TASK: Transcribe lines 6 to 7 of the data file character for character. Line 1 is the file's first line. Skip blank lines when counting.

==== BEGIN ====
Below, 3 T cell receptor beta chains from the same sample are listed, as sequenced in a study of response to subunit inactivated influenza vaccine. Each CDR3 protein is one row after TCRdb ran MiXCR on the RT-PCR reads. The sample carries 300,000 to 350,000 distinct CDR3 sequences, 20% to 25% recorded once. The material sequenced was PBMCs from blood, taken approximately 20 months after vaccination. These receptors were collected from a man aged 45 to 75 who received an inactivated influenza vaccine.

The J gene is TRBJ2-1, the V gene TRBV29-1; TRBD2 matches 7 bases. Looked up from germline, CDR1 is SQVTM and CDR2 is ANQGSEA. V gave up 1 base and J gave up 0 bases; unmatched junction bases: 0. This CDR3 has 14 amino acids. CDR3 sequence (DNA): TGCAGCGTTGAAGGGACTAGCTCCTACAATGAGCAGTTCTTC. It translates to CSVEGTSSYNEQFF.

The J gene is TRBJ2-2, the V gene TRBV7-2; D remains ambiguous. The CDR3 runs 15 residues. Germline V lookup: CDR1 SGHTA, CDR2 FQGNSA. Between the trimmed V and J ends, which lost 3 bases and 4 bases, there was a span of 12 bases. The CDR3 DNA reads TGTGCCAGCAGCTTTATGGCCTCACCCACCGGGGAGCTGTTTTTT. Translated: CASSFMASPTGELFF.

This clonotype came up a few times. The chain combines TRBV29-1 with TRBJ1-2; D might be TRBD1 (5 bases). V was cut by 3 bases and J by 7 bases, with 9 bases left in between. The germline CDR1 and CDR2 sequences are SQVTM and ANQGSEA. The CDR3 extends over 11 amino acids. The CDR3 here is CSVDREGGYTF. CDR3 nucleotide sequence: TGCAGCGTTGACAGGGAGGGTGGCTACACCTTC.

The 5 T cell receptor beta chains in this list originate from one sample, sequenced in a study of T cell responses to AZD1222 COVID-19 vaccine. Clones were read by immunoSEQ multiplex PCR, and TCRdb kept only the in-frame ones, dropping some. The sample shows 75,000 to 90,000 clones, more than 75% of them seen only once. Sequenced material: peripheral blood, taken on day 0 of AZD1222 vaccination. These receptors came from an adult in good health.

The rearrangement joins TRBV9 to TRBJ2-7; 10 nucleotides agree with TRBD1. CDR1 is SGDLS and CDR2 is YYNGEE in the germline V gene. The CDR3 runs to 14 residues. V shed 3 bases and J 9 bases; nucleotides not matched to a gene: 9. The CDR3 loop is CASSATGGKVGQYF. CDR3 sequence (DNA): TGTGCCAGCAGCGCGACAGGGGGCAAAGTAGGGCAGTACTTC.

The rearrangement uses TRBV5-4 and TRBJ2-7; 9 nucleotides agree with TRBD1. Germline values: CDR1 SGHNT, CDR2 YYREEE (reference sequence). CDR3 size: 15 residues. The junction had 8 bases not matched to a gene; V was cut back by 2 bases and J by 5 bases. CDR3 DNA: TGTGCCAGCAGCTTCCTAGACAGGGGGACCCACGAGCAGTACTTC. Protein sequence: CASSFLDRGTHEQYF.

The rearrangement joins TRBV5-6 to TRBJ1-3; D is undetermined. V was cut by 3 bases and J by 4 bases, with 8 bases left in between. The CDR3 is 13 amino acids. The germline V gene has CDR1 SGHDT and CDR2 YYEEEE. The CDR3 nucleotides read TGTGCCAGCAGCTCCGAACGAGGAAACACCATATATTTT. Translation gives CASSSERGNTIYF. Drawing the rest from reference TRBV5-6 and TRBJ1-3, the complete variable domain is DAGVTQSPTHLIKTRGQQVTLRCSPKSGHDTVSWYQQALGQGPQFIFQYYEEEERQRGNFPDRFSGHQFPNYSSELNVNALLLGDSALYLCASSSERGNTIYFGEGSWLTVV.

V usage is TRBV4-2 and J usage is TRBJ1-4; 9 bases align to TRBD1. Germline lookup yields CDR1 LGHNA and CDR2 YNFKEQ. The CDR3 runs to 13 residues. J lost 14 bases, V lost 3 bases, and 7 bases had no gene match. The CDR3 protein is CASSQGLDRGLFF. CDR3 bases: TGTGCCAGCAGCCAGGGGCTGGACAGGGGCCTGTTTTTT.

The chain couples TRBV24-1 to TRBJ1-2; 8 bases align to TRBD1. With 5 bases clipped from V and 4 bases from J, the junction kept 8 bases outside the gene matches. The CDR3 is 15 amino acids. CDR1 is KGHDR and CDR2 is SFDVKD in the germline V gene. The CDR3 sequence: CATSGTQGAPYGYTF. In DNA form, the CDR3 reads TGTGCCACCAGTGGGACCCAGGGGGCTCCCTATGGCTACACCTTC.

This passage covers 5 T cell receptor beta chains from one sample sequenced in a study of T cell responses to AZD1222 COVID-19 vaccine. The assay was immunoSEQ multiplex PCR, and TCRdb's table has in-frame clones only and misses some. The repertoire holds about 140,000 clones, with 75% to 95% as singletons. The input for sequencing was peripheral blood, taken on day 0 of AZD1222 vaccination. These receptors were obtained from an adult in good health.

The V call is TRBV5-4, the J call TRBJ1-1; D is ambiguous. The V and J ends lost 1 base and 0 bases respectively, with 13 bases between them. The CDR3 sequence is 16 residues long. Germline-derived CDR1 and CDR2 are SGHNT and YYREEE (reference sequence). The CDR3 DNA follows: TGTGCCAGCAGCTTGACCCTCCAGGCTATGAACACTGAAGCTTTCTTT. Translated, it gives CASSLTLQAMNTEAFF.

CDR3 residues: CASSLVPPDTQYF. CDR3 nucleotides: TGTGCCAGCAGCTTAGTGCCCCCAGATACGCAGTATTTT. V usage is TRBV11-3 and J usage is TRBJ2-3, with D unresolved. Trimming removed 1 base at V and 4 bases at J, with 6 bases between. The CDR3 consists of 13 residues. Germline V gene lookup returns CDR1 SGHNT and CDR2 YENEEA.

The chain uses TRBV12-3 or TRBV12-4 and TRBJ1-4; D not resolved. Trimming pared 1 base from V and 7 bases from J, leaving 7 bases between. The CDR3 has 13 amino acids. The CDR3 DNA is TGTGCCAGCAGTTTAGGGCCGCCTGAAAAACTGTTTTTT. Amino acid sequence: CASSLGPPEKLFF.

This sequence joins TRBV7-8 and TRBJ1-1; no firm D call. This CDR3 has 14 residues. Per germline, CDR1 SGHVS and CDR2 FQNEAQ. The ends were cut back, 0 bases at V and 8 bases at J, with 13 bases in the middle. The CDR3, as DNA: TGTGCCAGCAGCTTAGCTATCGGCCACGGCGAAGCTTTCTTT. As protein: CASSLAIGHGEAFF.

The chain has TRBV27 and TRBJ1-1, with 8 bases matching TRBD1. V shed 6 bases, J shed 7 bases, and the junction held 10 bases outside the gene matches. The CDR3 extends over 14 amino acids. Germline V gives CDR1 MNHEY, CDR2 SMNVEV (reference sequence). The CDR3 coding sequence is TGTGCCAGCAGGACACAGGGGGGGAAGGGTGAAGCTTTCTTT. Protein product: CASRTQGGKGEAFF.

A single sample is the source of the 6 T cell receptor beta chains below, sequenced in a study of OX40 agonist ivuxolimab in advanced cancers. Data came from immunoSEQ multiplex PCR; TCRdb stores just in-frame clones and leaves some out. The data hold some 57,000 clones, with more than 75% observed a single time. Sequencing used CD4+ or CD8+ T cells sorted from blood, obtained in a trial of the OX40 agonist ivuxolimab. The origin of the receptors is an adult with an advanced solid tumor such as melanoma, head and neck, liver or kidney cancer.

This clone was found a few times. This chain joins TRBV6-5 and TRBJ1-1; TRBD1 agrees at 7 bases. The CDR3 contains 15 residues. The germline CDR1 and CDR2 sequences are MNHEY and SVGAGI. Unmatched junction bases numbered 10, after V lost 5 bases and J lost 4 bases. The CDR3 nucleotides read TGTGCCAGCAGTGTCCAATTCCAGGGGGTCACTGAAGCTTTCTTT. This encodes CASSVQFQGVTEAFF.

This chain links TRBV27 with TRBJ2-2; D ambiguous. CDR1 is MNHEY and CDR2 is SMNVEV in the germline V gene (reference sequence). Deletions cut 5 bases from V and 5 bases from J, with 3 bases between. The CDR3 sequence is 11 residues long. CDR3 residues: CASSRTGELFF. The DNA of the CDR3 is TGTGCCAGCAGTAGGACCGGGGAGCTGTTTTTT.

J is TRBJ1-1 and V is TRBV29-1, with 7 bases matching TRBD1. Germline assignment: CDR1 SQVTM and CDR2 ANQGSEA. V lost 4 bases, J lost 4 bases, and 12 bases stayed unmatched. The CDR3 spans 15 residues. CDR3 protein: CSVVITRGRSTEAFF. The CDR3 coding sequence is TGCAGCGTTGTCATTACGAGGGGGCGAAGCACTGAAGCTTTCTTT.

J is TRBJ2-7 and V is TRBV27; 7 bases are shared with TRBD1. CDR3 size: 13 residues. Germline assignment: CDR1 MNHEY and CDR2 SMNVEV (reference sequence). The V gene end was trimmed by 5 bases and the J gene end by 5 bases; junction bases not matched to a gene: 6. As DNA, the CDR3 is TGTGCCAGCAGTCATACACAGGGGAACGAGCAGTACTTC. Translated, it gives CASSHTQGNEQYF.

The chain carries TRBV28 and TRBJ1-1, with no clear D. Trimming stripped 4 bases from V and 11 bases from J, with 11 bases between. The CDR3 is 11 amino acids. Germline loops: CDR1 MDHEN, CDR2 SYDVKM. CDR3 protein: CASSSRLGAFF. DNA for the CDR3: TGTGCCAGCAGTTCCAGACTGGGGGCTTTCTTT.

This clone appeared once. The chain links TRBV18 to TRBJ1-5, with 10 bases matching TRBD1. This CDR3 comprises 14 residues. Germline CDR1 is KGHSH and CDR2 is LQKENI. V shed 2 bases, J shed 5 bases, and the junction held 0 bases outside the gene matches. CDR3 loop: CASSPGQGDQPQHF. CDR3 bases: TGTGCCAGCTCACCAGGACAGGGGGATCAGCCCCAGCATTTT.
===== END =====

The rearrangement joins TRBV9 to TRBJ2-7; 10 nucleotides agree with TRBD1. CDR1 is SGDLS and CDR2 is YYNGEE in the germline V gene. The CDR3 runs to 14 residues. V shed 3 bases and J 9 bases; nucleotides not matched to a gene: 9. The CDR3 loop is CASSATGGKVGQYF. CDR3 sequence (DNA): TGTGCCAGCAGCGCGACAGGGGGCAAAGTAGGGCAGTACTTC.

The rearrangement uses TRBV5-4 and TRBJ2-7; 9 nucleotides agree with TRBD1. Germline values: CDR1 SGHNT, CDR2 YYREEE (reference sequence). CDR3 size: 15 residues. The junction had 8 bases not matched to a gene; V was cut back by 2 bases and J by 5 bases. CDR3 DNA: TGTGCCAGCAGCTTCCTAGACAGGGGGACCCACGAGCAGTACTTC. Protein sequence: CASSFLDRGTHEQYF.